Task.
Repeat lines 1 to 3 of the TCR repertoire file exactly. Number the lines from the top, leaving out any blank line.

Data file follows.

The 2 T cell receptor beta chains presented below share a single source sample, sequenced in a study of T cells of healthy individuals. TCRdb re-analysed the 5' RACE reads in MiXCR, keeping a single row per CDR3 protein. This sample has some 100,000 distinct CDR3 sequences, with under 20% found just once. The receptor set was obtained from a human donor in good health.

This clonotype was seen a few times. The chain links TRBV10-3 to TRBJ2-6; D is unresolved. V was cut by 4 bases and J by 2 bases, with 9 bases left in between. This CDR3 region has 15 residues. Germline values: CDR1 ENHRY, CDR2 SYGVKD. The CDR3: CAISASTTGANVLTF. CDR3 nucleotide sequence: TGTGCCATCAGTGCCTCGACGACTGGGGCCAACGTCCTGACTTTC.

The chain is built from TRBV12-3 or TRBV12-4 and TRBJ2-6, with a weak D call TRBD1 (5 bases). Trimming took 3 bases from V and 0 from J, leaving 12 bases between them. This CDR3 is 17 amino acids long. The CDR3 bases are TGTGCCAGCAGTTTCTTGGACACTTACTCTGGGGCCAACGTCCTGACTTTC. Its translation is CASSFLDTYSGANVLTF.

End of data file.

The 2 T cell receptor beta chains presented below share a single source sample, sequenced in a study of T cells of healthy individuals. TCRdb re-analysed the 5' RACE reads in MiXCR, keeping a single row per CDR3 protein. This sample has some 100,000 distinct CDR3 sequences, with under 20% found just once. The receptor set was obtained from a human donor in good health.

This clonotype was seen a few times. The chain links TRBV10-3 to TRBJ2-6; D is unresolved. V was cut by 4 bases and J by 2 bases, with 9 bases left in between. This CDR3 region has 15 residues. Germline values: CDR1 ENHRY, CDR2 SYGVKD. The CDR3: CAISASTTGANVLTF. CDR3 nucleotide sequence: TGTGCCATCAGTGCCTCGACGACTGGGGCCAACGTCCTGACTTTC.

The chain is built from TRBV12-3 or TRBV12-4 and TRBJ2-6, with a weak D call TRBD1 (5 bases). Trimming took 3 bases from V and 0 from J, leaving 12 bases between them. This CDR3 is 17 amino acids long. The CDR3 bases are TGTGCCAGCAGTTTCTTGGACACTTACTCTGGGGCCAACGTCCTGACTTTC. Its translation is CASSFLDTYSGANVLTF.